According to a Food and Drug Administration (FDA) report, the vaccine was found to be 90% effective against mild, moderate, and severe disease in Novavax’s Phase 3 trial, which involved 30,000 participants.

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While that study was done before the Delta and Omicron waves, leaving the vaccine’s efficiency against the subvariants unknown, the company also possesses a COVID-19 Omicron vaccine that currently sits in Phase 3.

The hope is that the Novavax vaccine will present familiarity and assurance to those who haven’t received a dosage due to the mRNA technology utilized being unfamiliar.

It’s anyone’s guess as to if that play will work, but more vaccinations of any kind will undoubtedly help to continue curbing a pandemic that’s once again seeing surges in the warm summer months. The country is currently averaging 127,000 new cases per day.

The Novavax vaccine’s initial quantity will be scarce, the Biden Administration told states, which will be unable to start requesting shipments until next week. Additionally, not all providers will carry the vaccine. Given the timeline presented, the Novavax vaccine should start seeing use sometime in August.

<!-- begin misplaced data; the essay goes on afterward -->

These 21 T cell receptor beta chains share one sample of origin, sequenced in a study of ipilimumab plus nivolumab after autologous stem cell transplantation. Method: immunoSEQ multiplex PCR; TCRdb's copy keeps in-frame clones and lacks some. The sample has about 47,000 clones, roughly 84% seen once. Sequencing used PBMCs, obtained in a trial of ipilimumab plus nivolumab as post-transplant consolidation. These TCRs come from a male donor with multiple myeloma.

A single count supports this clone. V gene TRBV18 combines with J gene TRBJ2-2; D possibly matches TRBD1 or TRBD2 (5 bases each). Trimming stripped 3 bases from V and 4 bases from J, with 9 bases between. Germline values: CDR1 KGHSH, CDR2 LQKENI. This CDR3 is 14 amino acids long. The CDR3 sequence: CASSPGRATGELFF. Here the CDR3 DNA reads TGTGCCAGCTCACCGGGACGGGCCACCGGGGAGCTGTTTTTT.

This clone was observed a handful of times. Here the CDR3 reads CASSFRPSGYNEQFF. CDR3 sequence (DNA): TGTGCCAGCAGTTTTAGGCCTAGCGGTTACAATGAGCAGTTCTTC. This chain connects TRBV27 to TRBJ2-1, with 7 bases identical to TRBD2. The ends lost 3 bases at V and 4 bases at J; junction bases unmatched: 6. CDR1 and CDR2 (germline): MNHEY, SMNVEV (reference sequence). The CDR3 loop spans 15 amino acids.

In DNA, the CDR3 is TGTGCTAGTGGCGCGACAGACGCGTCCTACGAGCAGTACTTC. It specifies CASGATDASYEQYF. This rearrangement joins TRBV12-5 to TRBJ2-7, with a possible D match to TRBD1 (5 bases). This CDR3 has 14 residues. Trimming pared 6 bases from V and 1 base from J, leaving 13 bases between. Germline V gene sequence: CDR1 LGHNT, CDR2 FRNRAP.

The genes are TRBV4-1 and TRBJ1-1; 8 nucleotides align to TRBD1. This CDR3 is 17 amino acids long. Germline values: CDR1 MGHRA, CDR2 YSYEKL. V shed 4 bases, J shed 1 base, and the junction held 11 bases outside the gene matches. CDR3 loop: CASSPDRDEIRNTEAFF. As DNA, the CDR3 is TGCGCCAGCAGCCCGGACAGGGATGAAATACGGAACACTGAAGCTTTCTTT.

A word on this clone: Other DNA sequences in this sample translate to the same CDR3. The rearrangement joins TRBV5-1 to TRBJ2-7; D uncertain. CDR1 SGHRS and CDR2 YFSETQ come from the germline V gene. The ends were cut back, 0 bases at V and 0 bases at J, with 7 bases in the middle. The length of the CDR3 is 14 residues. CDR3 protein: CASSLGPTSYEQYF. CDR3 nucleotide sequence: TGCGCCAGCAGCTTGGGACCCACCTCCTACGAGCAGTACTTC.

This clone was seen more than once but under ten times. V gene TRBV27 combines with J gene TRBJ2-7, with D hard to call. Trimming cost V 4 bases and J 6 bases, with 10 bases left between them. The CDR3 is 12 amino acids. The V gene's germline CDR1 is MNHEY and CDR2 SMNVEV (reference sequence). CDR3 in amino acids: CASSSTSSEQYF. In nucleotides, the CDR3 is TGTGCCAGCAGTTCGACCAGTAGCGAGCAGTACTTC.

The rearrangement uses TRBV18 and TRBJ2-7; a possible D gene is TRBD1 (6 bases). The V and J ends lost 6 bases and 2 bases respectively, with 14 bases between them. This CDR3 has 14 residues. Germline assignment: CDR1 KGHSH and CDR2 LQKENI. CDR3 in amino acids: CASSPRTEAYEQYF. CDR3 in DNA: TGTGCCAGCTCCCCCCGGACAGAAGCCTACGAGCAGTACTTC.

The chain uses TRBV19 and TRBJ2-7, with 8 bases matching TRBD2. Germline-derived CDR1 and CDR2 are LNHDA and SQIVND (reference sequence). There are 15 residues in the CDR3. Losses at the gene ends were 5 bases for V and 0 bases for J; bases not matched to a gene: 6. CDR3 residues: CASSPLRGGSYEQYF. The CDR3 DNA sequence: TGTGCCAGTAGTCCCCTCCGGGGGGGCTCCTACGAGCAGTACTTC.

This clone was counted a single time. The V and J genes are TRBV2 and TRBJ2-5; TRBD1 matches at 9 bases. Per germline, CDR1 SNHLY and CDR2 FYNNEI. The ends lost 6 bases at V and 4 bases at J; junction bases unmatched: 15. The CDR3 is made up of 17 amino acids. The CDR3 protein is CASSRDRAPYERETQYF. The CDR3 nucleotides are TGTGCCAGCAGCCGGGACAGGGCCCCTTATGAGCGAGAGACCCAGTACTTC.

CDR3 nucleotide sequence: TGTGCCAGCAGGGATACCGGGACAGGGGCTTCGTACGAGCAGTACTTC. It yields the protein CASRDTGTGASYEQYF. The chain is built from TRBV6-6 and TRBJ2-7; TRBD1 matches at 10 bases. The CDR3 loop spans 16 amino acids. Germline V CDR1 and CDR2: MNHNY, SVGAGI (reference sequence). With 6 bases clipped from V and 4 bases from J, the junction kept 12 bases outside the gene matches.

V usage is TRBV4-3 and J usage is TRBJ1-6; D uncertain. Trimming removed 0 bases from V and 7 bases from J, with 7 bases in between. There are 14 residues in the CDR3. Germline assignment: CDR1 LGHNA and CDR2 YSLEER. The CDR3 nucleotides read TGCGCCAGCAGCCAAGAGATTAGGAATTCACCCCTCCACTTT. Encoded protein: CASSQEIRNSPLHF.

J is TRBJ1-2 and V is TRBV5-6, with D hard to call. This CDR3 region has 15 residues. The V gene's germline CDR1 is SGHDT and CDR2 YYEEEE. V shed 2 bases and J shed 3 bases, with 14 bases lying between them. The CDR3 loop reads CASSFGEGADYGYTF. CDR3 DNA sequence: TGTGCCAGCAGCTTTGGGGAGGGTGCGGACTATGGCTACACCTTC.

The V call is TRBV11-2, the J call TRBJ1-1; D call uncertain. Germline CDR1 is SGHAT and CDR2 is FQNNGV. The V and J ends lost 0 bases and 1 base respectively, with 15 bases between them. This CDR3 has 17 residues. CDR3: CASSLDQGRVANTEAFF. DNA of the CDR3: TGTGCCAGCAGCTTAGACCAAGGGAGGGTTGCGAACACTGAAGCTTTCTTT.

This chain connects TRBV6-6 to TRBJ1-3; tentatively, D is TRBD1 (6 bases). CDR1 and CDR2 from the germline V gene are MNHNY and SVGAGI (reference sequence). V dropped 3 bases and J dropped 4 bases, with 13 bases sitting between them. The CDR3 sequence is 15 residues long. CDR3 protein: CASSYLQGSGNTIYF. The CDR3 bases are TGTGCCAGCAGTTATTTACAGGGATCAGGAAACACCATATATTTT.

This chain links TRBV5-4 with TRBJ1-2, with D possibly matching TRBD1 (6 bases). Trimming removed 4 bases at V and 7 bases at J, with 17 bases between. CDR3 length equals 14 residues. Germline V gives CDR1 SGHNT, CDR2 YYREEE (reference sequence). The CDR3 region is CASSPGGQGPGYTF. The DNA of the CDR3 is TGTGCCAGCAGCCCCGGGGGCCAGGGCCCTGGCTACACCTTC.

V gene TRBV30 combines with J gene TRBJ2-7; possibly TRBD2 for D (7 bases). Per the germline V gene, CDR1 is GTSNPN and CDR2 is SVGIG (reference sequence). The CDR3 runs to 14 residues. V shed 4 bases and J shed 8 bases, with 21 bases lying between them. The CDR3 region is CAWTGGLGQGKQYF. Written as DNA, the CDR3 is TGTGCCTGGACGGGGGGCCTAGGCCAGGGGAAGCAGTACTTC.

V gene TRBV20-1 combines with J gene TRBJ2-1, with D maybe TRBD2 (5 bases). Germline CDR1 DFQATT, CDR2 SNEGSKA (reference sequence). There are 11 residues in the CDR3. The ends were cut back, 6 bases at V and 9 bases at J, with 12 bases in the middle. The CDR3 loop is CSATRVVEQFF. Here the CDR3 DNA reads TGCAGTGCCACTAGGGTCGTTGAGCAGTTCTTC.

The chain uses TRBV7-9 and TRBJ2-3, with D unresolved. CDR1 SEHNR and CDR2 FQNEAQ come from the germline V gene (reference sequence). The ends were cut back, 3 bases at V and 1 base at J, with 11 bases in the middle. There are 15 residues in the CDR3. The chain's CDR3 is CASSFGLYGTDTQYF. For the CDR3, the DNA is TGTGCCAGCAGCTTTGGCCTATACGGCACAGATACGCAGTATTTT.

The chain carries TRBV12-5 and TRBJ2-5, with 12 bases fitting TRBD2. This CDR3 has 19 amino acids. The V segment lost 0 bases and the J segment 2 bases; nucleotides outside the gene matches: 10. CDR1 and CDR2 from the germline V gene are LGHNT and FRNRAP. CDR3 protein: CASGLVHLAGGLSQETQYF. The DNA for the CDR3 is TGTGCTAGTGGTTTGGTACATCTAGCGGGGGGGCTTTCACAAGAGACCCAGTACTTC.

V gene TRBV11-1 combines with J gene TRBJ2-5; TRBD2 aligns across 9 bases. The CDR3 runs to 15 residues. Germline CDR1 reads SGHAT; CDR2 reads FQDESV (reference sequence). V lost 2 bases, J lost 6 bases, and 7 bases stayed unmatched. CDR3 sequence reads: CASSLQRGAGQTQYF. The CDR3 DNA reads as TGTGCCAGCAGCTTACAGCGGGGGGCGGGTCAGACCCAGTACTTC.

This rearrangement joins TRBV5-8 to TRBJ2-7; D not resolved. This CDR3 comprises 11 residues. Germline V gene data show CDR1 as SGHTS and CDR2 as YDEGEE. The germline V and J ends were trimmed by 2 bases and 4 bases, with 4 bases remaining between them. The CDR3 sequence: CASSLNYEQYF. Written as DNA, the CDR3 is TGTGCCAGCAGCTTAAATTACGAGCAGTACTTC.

monkeypox

According to WHO, Monkeypox Cases Have Risen 77% In A Week

On Thursday, the World Health Organization (WHO) reported a 77% weekly increase in the number of lab-confirmed monkeypox cases, contributing to more than 7,000 total reported cases worldwide in 54 locations.

Due to the rapid increase, WHO Director-General Tedros Adhanom Ghebreyesus said the agency will reconvene a meeting of the committee that will decide on whether to declare the outbreak a Public Health Emergency of International Concern (PHEIC).

The committee previously met on June 25, ultimately deciding that while the spread did not warrant the PHEIC label, it was to be “closely monitored.” Tedros said that the committee will meet during the week of July 18 or sooner, if needed.

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“I continue to be concerned by the scale and spread of the virus across the world,” Tedros said, also noting that due to testing being a “challenge,” more cases that are going unreported is a strong possibility. He explained monkeypox is occuring in African countries previously not affected, while record numbers are appearing in countries that have had past experience with the virus.